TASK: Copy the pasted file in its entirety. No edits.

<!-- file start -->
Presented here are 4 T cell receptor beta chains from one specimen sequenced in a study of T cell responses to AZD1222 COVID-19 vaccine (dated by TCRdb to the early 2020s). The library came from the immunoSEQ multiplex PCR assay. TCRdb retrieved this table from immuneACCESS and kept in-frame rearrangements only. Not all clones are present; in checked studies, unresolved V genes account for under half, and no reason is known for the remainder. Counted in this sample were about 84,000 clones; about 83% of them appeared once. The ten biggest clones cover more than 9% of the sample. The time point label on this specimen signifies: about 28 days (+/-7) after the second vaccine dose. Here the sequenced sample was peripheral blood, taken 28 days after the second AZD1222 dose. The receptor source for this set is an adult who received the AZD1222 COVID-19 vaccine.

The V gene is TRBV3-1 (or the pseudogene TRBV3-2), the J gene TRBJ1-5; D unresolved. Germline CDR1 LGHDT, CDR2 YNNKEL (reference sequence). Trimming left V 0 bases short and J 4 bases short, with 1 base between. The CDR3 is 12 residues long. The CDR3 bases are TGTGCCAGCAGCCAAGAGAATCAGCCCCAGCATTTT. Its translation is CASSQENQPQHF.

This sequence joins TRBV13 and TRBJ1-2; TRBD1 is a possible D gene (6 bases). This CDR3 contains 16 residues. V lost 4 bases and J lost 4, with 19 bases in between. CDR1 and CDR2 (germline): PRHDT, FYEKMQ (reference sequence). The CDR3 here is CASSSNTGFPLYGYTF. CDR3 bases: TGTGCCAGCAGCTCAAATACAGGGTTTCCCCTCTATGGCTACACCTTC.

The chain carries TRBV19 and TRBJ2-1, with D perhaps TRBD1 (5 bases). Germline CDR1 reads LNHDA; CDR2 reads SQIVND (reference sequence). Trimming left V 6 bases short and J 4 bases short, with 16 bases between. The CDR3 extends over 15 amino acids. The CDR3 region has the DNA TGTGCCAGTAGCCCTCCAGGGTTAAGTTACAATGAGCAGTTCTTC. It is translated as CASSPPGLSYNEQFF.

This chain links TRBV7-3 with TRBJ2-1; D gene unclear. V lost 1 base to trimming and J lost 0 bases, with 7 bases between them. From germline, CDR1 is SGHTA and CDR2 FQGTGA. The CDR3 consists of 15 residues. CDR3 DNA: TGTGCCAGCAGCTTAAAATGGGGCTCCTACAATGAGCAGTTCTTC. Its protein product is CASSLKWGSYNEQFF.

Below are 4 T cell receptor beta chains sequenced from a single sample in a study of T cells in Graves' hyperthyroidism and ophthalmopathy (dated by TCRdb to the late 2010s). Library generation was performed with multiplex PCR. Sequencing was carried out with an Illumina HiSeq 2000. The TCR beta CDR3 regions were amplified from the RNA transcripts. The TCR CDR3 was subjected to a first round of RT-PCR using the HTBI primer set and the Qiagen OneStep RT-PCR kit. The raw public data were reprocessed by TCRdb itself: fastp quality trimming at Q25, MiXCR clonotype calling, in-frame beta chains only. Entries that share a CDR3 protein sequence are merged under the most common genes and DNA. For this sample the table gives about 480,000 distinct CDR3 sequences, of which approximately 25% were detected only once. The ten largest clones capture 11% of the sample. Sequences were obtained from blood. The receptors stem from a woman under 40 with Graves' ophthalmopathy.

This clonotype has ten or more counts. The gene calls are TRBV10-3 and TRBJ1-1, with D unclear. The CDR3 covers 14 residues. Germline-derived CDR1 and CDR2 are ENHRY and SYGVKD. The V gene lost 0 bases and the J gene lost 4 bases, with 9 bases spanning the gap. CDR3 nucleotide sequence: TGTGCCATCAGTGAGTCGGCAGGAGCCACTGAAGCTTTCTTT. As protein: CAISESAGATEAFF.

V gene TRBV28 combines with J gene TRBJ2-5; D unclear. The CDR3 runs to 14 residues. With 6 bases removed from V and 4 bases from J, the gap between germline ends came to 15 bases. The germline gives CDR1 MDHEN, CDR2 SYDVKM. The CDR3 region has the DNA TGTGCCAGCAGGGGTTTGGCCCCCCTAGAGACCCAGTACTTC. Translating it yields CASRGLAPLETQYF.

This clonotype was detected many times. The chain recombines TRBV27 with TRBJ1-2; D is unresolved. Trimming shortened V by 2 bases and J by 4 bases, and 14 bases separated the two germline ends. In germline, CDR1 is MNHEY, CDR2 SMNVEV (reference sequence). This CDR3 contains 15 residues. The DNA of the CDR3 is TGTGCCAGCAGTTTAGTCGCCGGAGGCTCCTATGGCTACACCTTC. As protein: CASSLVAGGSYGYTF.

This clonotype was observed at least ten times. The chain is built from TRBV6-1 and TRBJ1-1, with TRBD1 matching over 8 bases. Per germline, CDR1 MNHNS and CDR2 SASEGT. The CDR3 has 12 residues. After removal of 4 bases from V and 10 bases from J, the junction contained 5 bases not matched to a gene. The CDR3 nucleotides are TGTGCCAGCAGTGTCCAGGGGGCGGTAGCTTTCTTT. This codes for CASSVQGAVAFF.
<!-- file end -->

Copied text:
Presented here are 4 T cell receptor beta chains from one specimen sequenced in a study of T cell responses to AZD1222 COVID-19 vaccine (dated by TCRdb to the early 2020s). The library came from the immunoSEQ multiplex PCR assay. TCRdb retrieved this table from immuneACCESS and kept in-frame rearrangements only. Not all clones are present; in checked studies, unresolved V genes account for under half, and no reason is known for the remainder. Counted in this sample were about 84,000 clones; about 83% of them appeared once. The ten biggest clones cover more than 9% of the sample. The time point label on this specimen signifies: about 28 days (+/-7) after the second vaccine dose. Here the sequenced sample was peripheral blood, taken 28 days after the second AZD1222 dose. The receptor source for this set is an adult who received the AZD1222 COVID-19 vaccine.

The V gene is TRBV3-1 (or the pseudogene TRBV3-2), the J gene TRBJ1-5; D unresolved. Germline CDR1 LGHDT, CDR2 YNNKEL (reference sequence). Trimming left V 0 bases short and J 4 bases short, with 1 base between. The CDR3 is 12 residues long. The CDR3 bases are TGTGCCAGCAGCCAAGAGAATCAGCCCCAGCATTTT. Its translation is CASSQENQPQHF.

This sequence joins TRBV13 and TRBJ1-2; TRBD1 is a possible D gene (6 bases). This CDR3 contains 16 residues. V lost 4 bases and J lost 4, with 19 bases in between. CDR1 and CDR2 (germline): PRHDT, FYEKMQ (reference sequence). The CDR3 here is CASSSNTGFPLYGYTF. CDR3 bases: TGTGCCAGCAGCTCAAATACAGGGTTTCCCCTCTATGGCTACACCTTC.

The chain carries TRBV19 and TRBJ2-1, with D perhaps TRBD1 (5 bases). Germline CDR1 reads LNHDA; CDR2 reads SQIVND (reference sequence). Trimming left V 6 bases short and J 4 bases short, with 16 bases between. The CDR3 extends over 15 amino acids. The CDR3 region has the DNA TGTGCCAGTAGCCCTCCAGGGTTAAGTTACAATGAGCAGTTCTTC. It is translated as CASSPPGLSYNEQFF.

This chain links TRBV7-3 with TRBJ2-1; D gene unclear. V lost 1 base to trimming and J lost 0 bases, with 7 bases between them. From germline, CDR1 is SGHTA and CDR2 FQGTGA. The CDR3 consists of 15 residues. CDR3 DNA: TGTGCCAGCAGCTTAAAATGGGGCTCCTACAATGAGCAGTTCTTC. Its protein product is CASSLKWGSYNEQFF.

Below are 4 T cell receptor beta chains sequenced from a single sample in a study of T cells in Graves' hyperthyroidism and ophthalmopathy (dated by TCRdb to the late 2010s). Library generation was performed with multiplex PCR. Sequencing was carried out with an Illumina HiSeq 2000. The TCR beta CDR3 regions were amplified from the RNA transcripts. The TCR CDR3 was subjected to a first round of RT-PCR using the HTBI primer set and the Qiagen OneStep RT-PCR kit. The raw public data were reprocessed by TCRdb itself: fastp quality trimming at Q25, MiXCR clonotype calling, in-frame beta chains only. Entries that share a CDR3 protein sequence are merged under the most common genes and DNA. For this sample the table gives about 480,000 distinct CDR3 sequences, of which approximately 25% were detected only once. The ten largest clones capture 11% of the sample. Sequences were obtained from blood. The receptors stem from a woman under 40 with Graves' ophthalmopathy.

This clonotype has ten or more counts. The gene calls are TRBV10-3 and TRBJ1-1, with D unclear. The CDR3 covers 14 residues. Germline-derived CDR1 and CDR2 are ENHRY and SYGVKD. The V gene lost 0 bases and the J gene lost 4 bases, with 9 bases spanning the gap. CDR3 nucleotide sequence: TGTGCCATCAGTGAGTCGGCAGGAGCCACTGAAGCTTTCTTT. As protein: CAISESAGATEAFF.

V gene TRBV28 combines with J gene TRBJ2-5; D unclear. The CDR3 runs to 14 residues. With 6 bases removed from V and 4 bases from J, the gap between germline ends came to 15 bases. The germline gives CDR1 MDHEN, CDR2 SYDVKM. The CDR3 region has the DNA TGTGCCAGCAGGGGTTTGGCCCCCCTAGAGACCCAGTACTTC. Translating it yields CASRGLAPLETQYF.

This clonotype was detected many times. The chain recombines TRBV27 with TRBJ1-2; D is unresolved. Trimming shortened V by 2 bases and J by 4 bases, and 14 bases separated the two germline ends. In germline, CDR1 is MNHEY, CDR2 SMNVEV (reference sequence). This CDR3 contains 15 residues. The DNA of the CDR3 is TGTGCCAGCAGTTTAGTCGCCGGAGGCTCCTATGGCTACACCTTC. As protein: CASSLVAGGSYGYTF.

This clonotype was observed at least ten times. The chain is built from TRBV6-1 and TRBJ1-1, with TRBD1 matching over 8 bases. Per germline, CDR1 MNHNS and CDR2 SASEGT. The CDR3 has 12 residues. After removal of 4 bases from V and 10 bases from J, the junction contained 5 bases not matched to a gene. The CDR3 nucleotides are TGTGCCAGCAGTGTCCAGGGGGCGGTAGCTTTCTTT. This codes for CASSVQGAVAFF.